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Milton: A Republican And A Christian – Discuss Essay, Research Paper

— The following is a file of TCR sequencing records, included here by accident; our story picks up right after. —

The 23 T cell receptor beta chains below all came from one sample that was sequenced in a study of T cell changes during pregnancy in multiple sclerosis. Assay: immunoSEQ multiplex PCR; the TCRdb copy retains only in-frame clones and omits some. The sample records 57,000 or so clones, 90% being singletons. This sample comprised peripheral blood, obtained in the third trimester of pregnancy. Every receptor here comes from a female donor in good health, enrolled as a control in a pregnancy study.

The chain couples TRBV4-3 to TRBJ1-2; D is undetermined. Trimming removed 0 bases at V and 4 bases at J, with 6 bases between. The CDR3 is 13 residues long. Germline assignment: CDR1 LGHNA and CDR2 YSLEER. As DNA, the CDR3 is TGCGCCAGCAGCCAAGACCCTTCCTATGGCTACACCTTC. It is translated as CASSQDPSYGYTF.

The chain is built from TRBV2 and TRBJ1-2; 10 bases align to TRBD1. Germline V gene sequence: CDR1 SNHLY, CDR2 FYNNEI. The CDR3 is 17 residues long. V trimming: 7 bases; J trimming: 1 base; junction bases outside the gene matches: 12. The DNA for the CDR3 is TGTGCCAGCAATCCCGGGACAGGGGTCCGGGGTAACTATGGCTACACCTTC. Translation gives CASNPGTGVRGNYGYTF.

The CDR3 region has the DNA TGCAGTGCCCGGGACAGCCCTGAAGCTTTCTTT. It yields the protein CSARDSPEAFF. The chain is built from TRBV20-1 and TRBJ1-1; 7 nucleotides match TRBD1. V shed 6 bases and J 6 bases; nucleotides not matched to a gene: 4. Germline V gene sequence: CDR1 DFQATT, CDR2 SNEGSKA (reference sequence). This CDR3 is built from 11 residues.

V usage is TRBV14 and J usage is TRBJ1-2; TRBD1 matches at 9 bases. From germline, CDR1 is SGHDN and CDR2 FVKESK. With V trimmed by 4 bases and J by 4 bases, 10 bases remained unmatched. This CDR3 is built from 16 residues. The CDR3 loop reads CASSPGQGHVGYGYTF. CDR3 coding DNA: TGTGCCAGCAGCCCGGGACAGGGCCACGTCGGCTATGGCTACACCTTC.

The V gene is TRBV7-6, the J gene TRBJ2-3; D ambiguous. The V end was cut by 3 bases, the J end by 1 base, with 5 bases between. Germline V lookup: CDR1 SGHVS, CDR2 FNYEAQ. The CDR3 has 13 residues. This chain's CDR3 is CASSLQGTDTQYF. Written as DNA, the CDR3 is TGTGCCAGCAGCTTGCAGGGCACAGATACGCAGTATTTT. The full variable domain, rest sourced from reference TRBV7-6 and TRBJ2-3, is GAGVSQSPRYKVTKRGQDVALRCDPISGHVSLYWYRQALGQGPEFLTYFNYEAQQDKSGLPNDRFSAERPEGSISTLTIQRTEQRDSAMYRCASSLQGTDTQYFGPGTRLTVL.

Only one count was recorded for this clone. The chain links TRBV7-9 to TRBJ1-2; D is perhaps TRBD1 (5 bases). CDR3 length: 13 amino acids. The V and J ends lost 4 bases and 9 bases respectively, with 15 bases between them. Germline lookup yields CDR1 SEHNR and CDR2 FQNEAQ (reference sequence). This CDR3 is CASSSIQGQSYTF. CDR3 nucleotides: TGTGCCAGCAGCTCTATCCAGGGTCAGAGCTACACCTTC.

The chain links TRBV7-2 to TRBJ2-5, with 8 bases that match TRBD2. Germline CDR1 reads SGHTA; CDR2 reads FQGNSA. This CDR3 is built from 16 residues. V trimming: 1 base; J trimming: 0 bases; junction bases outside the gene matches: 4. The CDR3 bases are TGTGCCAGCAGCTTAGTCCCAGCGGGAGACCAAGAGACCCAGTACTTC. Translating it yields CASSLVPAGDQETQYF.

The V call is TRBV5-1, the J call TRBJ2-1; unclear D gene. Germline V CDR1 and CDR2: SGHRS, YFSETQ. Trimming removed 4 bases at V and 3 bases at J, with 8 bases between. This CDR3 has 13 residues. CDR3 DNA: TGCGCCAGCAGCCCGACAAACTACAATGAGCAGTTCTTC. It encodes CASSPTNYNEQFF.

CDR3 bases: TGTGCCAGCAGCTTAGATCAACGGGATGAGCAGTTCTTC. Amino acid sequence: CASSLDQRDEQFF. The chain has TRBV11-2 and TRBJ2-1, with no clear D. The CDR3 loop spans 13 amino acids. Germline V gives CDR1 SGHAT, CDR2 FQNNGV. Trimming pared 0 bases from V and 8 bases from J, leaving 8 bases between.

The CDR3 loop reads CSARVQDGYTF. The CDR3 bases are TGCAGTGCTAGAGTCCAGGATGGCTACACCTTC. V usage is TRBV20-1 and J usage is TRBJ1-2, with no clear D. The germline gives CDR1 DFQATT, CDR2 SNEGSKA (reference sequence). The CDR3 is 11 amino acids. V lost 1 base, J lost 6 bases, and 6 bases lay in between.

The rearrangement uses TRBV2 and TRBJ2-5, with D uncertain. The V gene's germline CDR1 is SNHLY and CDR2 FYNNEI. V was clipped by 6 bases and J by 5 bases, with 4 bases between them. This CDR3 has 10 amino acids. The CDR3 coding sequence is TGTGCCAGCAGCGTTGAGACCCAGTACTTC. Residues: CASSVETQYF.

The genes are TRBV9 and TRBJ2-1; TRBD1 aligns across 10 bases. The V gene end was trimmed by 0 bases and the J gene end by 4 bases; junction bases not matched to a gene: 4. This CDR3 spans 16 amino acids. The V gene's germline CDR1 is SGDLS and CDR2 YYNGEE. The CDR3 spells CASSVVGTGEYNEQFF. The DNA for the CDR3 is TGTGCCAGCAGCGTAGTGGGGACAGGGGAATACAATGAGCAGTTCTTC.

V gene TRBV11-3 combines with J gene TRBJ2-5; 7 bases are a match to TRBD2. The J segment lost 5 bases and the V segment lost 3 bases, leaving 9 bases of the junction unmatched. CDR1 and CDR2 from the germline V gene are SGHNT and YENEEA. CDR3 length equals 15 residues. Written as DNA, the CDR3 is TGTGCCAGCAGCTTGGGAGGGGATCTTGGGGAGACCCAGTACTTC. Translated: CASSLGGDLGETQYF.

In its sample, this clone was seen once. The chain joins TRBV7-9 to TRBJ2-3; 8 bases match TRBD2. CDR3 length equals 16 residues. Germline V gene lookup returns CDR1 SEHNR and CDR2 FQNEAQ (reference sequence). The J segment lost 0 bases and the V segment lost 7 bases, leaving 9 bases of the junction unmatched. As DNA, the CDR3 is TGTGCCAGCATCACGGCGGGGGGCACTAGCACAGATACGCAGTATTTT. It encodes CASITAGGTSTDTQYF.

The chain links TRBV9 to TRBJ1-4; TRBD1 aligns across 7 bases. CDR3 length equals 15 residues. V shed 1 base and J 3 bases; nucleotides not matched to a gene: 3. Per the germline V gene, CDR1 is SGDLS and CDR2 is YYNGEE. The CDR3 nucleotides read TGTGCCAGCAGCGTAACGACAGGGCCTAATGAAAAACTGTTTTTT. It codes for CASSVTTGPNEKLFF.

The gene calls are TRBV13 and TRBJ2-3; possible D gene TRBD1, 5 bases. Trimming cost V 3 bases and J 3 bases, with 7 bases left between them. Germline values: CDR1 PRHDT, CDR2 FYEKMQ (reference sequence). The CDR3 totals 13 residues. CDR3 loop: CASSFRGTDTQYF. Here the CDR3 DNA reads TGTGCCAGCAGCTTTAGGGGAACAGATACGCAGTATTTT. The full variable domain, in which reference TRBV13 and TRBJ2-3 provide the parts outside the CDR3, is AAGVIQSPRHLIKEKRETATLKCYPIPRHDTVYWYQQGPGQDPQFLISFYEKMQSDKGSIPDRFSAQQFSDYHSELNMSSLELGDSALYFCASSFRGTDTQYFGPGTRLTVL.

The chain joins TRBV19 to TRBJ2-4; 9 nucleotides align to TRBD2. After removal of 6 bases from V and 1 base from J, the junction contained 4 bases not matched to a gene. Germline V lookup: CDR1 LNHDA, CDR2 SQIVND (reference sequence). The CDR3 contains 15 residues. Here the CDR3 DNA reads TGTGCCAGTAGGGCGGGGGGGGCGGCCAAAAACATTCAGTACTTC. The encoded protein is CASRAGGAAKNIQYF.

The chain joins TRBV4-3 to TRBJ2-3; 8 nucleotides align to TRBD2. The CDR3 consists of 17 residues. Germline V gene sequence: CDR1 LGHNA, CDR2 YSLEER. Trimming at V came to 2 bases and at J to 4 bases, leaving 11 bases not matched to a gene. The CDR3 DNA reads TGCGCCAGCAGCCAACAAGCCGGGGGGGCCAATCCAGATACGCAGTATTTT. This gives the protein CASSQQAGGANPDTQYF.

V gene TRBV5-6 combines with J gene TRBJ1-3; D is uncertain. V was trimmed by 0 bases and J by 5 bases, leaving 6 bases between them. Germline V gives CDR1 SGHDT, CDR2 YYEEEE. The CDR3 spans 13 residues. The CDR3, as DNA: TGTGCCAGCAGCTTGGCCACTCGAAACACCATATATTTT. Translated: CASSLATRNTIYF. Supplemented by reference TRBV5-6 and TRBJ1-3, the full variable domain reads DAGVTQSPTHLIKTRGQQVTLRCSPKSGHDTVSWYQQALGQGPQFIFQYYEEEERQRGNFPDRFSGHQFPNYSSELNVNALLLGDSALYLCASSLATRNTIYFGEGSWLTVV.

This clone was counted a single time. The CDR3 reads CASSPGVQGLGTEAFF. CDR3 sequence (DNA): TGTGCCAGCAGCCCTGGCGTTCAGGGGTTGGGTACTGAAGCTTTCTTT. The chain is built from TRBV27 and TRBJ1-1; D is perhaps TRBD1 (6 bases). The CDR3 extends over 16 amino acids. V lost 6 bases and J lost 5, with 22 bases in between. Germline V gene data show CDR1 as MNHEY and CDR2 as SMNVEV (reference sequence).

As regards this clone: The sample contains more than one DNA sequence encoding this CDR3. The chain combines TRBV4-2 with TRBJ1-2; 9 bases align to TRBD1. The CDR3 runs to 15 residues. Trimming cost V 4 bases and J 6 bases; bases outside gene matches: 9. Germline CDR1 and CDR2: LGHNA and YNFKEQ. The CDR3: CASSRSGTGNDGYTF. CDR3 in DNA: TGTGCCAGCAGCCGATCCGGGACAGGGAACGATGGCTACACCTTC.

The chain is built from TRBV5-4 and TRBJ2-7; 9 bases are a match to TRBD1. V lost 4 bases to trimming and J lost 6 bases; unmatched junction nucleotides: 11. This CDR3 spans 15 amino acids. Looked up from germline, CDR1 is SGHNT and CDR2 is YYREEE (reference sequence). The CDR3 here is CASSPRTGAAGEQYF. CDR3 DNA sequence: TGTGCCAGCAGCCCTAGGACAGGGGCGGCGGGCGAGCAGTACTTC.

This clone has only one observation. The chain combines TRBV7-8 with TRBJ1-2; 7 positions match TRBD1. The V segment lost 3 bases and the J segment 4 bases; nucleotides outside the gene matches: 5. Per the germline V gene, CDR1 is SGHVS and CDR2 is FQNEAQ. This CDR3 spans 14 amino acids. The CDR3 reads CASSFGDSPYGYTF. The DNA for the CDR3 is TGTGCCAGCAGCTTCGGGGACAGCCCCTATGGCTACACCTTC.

Milton is well known as an epic poet, but also as a prominent member of the Protestant faith and he has often been labelled as a Puritan. In this essay I will attempt to explore the nature of Milton’s Christianity and his personal beliefs and inner conflicts, looking for evidence particularly at Paradise Lost but also at other more minor poems. Parallells and disparities between Milton’s views and other movements within the society of the day will also be considered. John Milton was also renowned as a close ally of Cromwell and a prominent exponent of the English Revolution in the seventeenth century. Indeed, after the Restoration his life was for some time in peril and even after he escaped alive, he had to retire completely from public life; such was the perceived threat he represented. The main purpose of this essay will, therefore, be to examine how Milton’s stance as a Christian and his position as a staunch Republican were related and how one effected the other. Milton despised what he saw as the ornamentation and purely selfish aims of the Cavaliers and the Anglican Church. He defended the right of ordinary citizens to rid themselves of tyrants when inferior magistrates had failed to do so in The Tenure of Kinqs and Magistrates (1649) and by so doing, positioned himself very clearly as a supporter of the recent execution of Charles I, and of the Army which had purged Parliament the year before to prevent a treaty being reached with the King, possibly reinstating him on more favourable terms. This was the general wish of the majority of the Presbyterian members of Parliament but the more radical Army wanted to execute Charles to ensure they retained the increased power they had recently gained and to prevent a return to the past. Milton had to quickly decide which side he supported and defend his position. He made it clear he was behind the Army in the strongest possible terms and condemned the hypocrisy of the Presbyterians who were now backing out by repeated allusions to a speech in Shakespeare’s Macbeth: And be these juggling fiends no more believ’d, That palter with us in a double sense; That keep the word of promise to our ears, And break it to our hope.(V.9.19-22) Milton claimed that the Presbyterians had ‘juggl’d and palter’d with the world’ and spoken ‘with a double contradictory sense’(pp.4-6). He went on in The Tenure of Kinqs and Maqistrates to defend the right of the people to depose and punish an unjust King by means of using, as he announces on three occasions (pp.8,10,23,) specifically Presbyterian and Scottish sources to emphasise that: They were the men themselves that deposd the King,and cannot with all their shifting and relapsing, wash off the guiltiness from their own hands.(pg.26) More importantly for our understanding of Milton’s spiritual beliefs this position also assumes that the people have the right to decide that he is an unjust King in the first place, but we will return to this later. His efforts brought him to the attention of Cromwell’s government and after the execution of Charles I he was appointed Minister for Foreign Tongues. His position in the government gave him an even more prominent position from which to expound his beliefs. He went on to defend his position by means of a complex argument citing Scripture as evidence of the justness of what had been done. The point of using, where possible, only Scottish and Presbyterian sources in his defence of the execution of the King was to remind the Presbyterians that the theory of resistance they had espoused at the beginning of the Civil War owed much to their own predecessors of the sixteenth century, George Buchanan and John Knox, whose work the Presbyterians could not dismiss but whose radicalism was now likely to embarrass them. However, this was complicated because rather than disowning their radical heritage the Presbyterians had actually inverted it to, they believed, further support their position. In order to do this they made the distinction between inferior magistrate and private person which was orthodox in Lutheran and Calvinist tracts on resistance. An inferior magistrate was deemed to be legitimate in taking action against a tyrannical ruler, but a private person was never justified in doing the same. Since the Army was raised by Parliament and was therefore only the agent of the inferior magistrate, it lacked any magisterial authority and was, according to their argument, no more than an assembly of private persons. It followed that the Army’s action of purging Parliament (Pride’s Purge, 6th December 1648,) leaving the so called Rump which was sympathetic to their aims, was inherently unlawful. Milton had to challenge this line of argument if he were to succeed in defending the army’s actions as legitimate. Therefore, he devotes a whole section of The Tenure (pp.16-23) to challenging the assertion that it is always unlawful for private persons to seize the political initiative. He does this in a somewhat novel manner, however. Rather than confronting the issue and disputing it categorically, he undermines it at a weak point. Knox had, whilst upholding the distinction between inferior magistrates and private persons, reluctantly allowed that there were certain circumstances in which the private person could be justified in acting against a tyrant. He and his sixteenth century counterparts usually opened this kind of discussion with the traditional distinction between two types of tyrant. These were defined as the tyrant by practice (such as Charles I) and the tyrant by usurpation (the tyrant without title.) In the first case, they upheld the traditional position of only the inferior magistrate being legitimate in taking action, but in the second case they allowed a certain degree of flexibility. A foreign invader could be resisted by the private person acting in defence of his nation, although even in this case individual resistance had to cease once the invader had acquired legitimacy. They referred to Rome’s transition from republic to empire,when lawful resistance became sedition,to emphasise their point. However, the constitutional theory had to overcome the problem of the Bible, on which their precept was based, appearing to be somewhat contradictory in presenting numerous cases of individual, apparently divinely sanctioned resistance to the oppressors of Israel. It would therefore appear that there were scriptural precedents for the very conclusion they sought to avoid. The fact that it was divinely sanctioned was indeed their main defence; they maintained that God alone had the power to act this way and that characters such as Moses, Ehud and Jehu, although appearing to be private persons had an authority surpassing even that of a magistrate as they had received an extraordinary calling from God. Thus, when Milton chooses Judges 3.12-26 to illustrate his argument, it is precisely because the story of the slaying of King Eglon by Ehud in defence of Israel occupied a central point in the controversy over who had the right to challenge a tyrant. In the section which Milton devotes to upholding the right of the people to resist, he begins by stating the old arguments about who may resist a tyrant by saying: (Eglon) was a forren Prince, an enemie, and Ehud besides had special warrant from God.(p.17) He goes on, however, to dismantle these precepts entirely. His first point is that he can see no material difference between a foreign invader and a domestic tyrant: For look how much right the King of Spaine hath to govern us at all, so much right hath the King of England to govern us tyrannically.(p.17) He takes a supra-national perspective, using the Ciceronian notion of the Brotherhood of Man to argue that there is a bond between all humans and that the only way men can exclude themselves from this is by assuming a hostile position. He states that: (it is not) distance of place that makes enmity, but enmity that makes distance.(p.18) Therefore, any attempt to distinguish between tyrants was no more than “a weak evasion.”(p.18.) Thus, as no distinction could be made, it was no longer possible to determine when an inferior magistrate was uniquely legitimate in taking action against a tyrant, or that a private person was not. Eglon, in the scriptural story was therefore undoubtedly an enemy, but not because he had no right to govern; the Israelites had indeed sworn allegiance to him; he was a tyrant by practice and not a foreign usurper. However, in order to contradict the usual Presbyterian argument that Ehud had a special warrant from God, Milton asserts that it was nowhere specifically expressed that he had received any direct command from God. Although he was: A man whom God had raysd to deliver Israel(p.17) he had acted purely: …on just principles, such as were then and ever held allowable.(p.19) This statement emphasises an important aspect of Milton’s Christian beliefs which can be seen to play a crucial role in his political philosophy. He argues that even had Ehud received a special command from God, it would have made no difference to the argument above. Jehu, in another scriptural story, had received “a special command to slay Jehoram” but according to Milton, this did not make his action any less imitable. He states that the action was grounded so much on natural reason that the only thing that a direct command from God can do in his opinion is to …establish the lawfulness of such an act.(p.19) He maintains that a divine command establishes the lawfulness of resistance, but does not necessarily have to instigate it. For that we can look to natural reason, and it is this belief in man’s natural reasoning ability, closely based on the works of Plato, that infuses much of Milton’s more ostensibly religious works such as Paradise Lost with its sense of underlying tension and conflict. Here we see one of Milton’s major differences with the Anglican Church and indeed with many members of the Presbyterian faith. Although this notion of the spiritual dignity of the individual and his ability to reason is already present in The Tenure of Kings and Maqistrates~it is explored more fully in Paradise Lost. By 1660 Milton’s youthful high hopes of success in transforming the world had become increasingly disappointed and tinged with the intolerance towards his opponents we see manifested in Lycidas (1638) for example, with his diatribe against the Anglican clergy. Whereas in his youthful days he had tried to transcend his personal desires, doubts and reasoning and follow the will of God, believing unquestioningly in Scripture and doing the will of God, he began to be faced with the quandary of how he was to discover the will of God without searching his own heart. The secularism and anarchic tendencies of this line of argument should not be underestimated, but as we saw before, Milton was able to find biblical references to support him. In fact, the rationalist core of Milton’s Protestantism should not be ignored, nor should its effect upon his poetry. Milton believed that reason was essential if a new order was to be created. He also attributed every man with the ability to reason if allowed. The rational individual must, therefore be free from all forms of constraint, whether they be external (institutions such as the Anglican Church for example) or internal (non-rational elements within the individual personality such as the passions.) Whilst the notion of being free from the passions would fit well enough with the Protestant and indeed the Presbyterian ideology, it would be reasonable to ask at this point where God stands in this system. Whilst the existence of God is never doubted in Milton’s work, (for example in Paradise Lost) he has no practical independent existence other than through the medium of rational individuals of which the universe is composed. We can see this idea illustrated in The Ancient Bounds: There are two things contended for in this liberty of conscience: first to instate every Christian in his right of free, yet modest, judging and accepting what he holds; secondly, to vindicate a necessary advantage to the truth, and this is the main end and respect of this liberty.(p.54) Milton and the Independents believed that where for medieval Catholicism, the interpretation of the Bible was a matter for the Church, it should, under the theory of reason, be a matter for the individual. Hence, one of the first demands the Protestant Church made was for an English translation of the Bible. Here a conflict of interests arose between the Presbyterians and the Independents. The latter argued for religious tolerance and against the re-establishment of a monolithic state church, whether it be Anglican or Presbyterian. The Presbyterians on the other hand were very keen to establish a power base in the country. Milton saw this as a betrayal and an almost equal tyranny to that which they had worked so hard to dismantle. Milton began to attack the Presbyterians with the force he used to reserve for the Anglicans as can be seen in his work of 1646 On the New Forcers of Conscience and his increasing sense of betrayal, disappointment and isolation can be seen throughout his work up until the 1660’s. He never concedes defeat,however, nor does he admit to being mistaken, even after the Restoration. Paradise Lost (published in 1667 and thought to be the work that Milton’s life had been leading up to) gives us a clear indication that Milton still believes in the spiritual dignity of the individual and the right of citizens to just rule. In fact, in Book XII Milton could almost be seen to be advocating a kind of God-fearing anarchy: ~’O execrable son! so to aspire Above his brethren; to himself assuming Authority usurp’d, from God not given: He gave us only over beast, fish, fowl, Dominion absolute; that right we hold By his donation: but man over men He made not lord; such title to Himself Reserving, human left from human free.(64-71) However, by this stage in his career Milton felt he could only advocate small, personal actions as effective. He was bitterly disappointed by the Restoration and almost lost his life as a result of his place in the government and his written work. He was forced to retire from public life and his sense of loss and expulsion are obvious in Paradise Lost. However, whilst Samson in Samson Aqonistes(1671) is never deserted by God and does his will until the end, although blinded, betrayed and imprisoned (the parallells with Milton are clear) he destroys the whole temple that he is imprisoned in. Milton does not destroy the temple of ideas and beliefs he has created though. He refuses to accept defeat and changes his position to recommend a different course of action. When Adam and Eve have left the Garden of Eden, Michael advises them thus: “This having learn’d, thou hast attain’d the sum Of wisdom; hope no higher, though all the stars Thou knew’st by name………………………. only add Deeds to thy knowledge answerable; add faith, Add virtue, patience, temperance; add lo~ve, By name to come call’d charity, the soul Of all the rest: then wilt thou not be loath To leave this Paradise, but shalt possess A paradise within thee, happier far. His advice is meant for all Milton’s audience too; they must chip away at the evil in the world, making persistent small dents: Milton came to terms with the fact that he could not transform the world as he hoped in the days when he wrote his youthful works such as On the Morninq of Christ’s NativitY (1629) nor were his political ideas going to be as easily put into practice as he thought when he wrote The Tenure of Kinqs and Maqistrates (1649) but although bitterly disappointed, he has not given up, there is still a better world possible; we may just have to wait, like Adam and Eve, far longer for it than Milton had at first anticipated.BIBLIOGRAPHY Danielson, D/MILTON (Cambridge) Dzelzainis, M/POLITICAL WRITINGS (Cambridge) Fish, S/SURPRISED BY SIN (UCP) Kranidas, T(ed.)PARADISE LOST (UCP) JOHN MILTON & THE ENGLISH REVOLUTION (Barnes) Milton, J/POETICAL WORKS (Wells